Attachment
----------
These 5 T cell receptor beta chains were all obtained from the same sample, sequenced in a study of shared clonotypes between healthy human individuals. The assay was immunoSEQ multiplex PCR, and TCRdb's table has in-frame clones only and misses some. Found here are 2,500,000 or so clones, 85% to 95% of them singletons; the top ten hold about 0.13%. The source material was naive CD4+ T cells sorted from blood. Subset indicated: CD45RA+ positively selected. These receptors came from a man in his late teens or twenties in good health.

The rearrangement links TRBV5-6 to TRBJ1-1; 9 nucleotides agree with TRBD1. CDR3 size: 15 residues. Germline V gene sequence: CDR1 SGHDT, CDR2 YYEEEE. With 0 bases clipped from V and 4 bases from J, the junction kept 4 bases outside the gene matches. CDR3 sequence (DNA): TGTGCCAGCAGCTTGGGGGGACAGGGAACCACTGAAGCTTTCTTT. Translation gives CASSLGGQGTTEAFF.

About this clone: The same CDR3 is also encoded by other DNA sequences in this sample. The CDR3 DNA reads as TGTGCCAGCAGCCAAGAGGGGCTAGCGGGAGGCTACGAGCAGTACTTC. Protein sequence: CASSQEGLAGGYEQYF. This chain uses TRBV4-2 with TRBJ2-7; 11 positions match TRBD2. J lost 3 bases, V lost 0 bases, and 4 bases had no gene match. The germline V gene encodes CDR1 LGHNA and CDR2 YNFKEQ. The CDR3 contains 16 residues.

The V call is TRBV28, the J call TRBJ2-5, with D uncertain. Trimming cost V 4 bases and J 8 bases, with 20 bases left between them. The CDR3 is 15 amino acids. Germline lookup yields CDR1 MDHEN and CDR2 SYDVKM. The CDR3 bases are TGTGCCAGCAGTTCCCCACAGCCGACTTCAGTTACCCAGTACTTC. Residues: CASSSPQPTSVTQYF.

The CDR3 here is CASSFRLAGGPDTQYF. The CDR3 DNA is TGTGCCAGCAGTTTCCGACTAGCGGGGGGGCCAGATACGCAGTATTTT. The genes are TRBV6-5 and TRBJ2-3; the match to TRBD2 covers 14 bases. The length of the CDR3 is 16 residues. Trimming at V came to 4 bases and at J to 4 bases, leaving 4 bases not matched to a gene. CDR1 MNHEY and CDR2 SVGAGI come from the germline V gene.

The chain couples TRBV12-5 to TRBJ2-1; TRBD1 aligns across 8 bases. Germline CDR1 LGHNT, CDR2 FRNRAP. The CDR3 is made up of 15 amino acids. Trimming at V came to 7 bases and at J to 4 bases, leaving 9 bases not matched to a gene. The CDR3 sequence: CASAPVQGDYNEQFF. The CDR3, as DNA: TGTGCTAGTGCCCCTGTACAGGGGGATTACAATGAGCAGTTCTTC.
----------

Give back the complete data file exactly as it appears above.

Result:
These 5 T cell receptor beta chains were all obtained from the same sample, sequenced in a study of shared clonotypes between healthy human individuals. The assay was immunoSEQ multiplex PCR, and TCRdb's table has in-frame clones only and misses some. Found here are 2,500,000 or so clones, 85% to 95% of them singletons; the top ten hold about 0.13%. The source material was naive CD4+ T cells sorted from blood. Subset indicated: CD45RA+ positively selected. These receptors came from a man in his late teens or twenties in good health.

The rearrangement links TRBV5-6 to TRBJ1-1; 9 nucleotides agree with TRBD1. CDR3 size: 15 residues. Germline V gene sequence: CDR1 SGHDT, CDR2 YYEEEE. With 0 bases clipped from V and 4 bases from J, the junction kept 4 bases outside the gene matches. CDR3 sequence (DNA): TGTGCCAGCAGCTTGGGGGGACAGGGAACCACTGAAGCTTTCTTT. Translation gives CASSLGGQGTTEAFF.

About this clone: The same CDR3 is also encoded by other DNA sequences in this sample. The CDR3 DNA reads as TGTGCCAGCAGCCAAGAGGGGCTAGCGGGAGGCTACGAGCAGTACTTC. Protein sequence: CASSQEGLAGGYEQYF. This chain uses TRBV4-2 with TRBJ2-7; 11 positions match TRBD2. J lost 3 bases, V lost 0 bases, and 4 bases had no gene match. The germline V gene encodes CDR1 LGHNA and CDR2 YNFKEQ. The CDR3 contains 16 residues.

The V call is TRBV28, the J call TRBJ2-5, with D uncertain. Trimming cost V 4 bases and J 8 bases, with 20 bases left between them. The CDR3 is 15 amino acids. Germline lookup yields CDR1 MDHEN and CDR2 SYDVKM. The CDR3 bases are TGTGCCAGCAGTTCCCCACAGCCGACTTCAGTTACCCAGTACTTC. Residues: CASSSPQPTSVTQYF.

The CDR3 here is CASSFRLAGGPDTQYF. The CDR3 DNA is TGTGCCAGCAGTTTCCGACTAGCGGGGGGGCCAGATACGCAGTATTTT. The genes are TRBV6-5 and TRBJ2-3; the match to TRBD2 covers 14 bases. The length of the CDR3 is 16 residues. Trimming at V came to 4 bases and at J to 4 bases, leaving 4 bases not matched to a gene. CDR1 MNHEY and CDR2 SVGAGI come from the germline V gene.

The chain couples TRBV12-5 to TRBJ2-1; TRBD1 aligns across 8 bases. Germline CDR1 LGHNT, CDR2 FRNRAP. The CDR3 is made up of 15 amino acids. Trimming at V came to 7 bases and at J to 4 bases, leaving 9 bases not matched to a gene. The CDR3 sequence: CASAPVQGDYNEQFF. The CDR3, as DNA: TGTGCTAGTGCCCCTGTACAGGGGGATTACAATGAGCAGTTCTTC.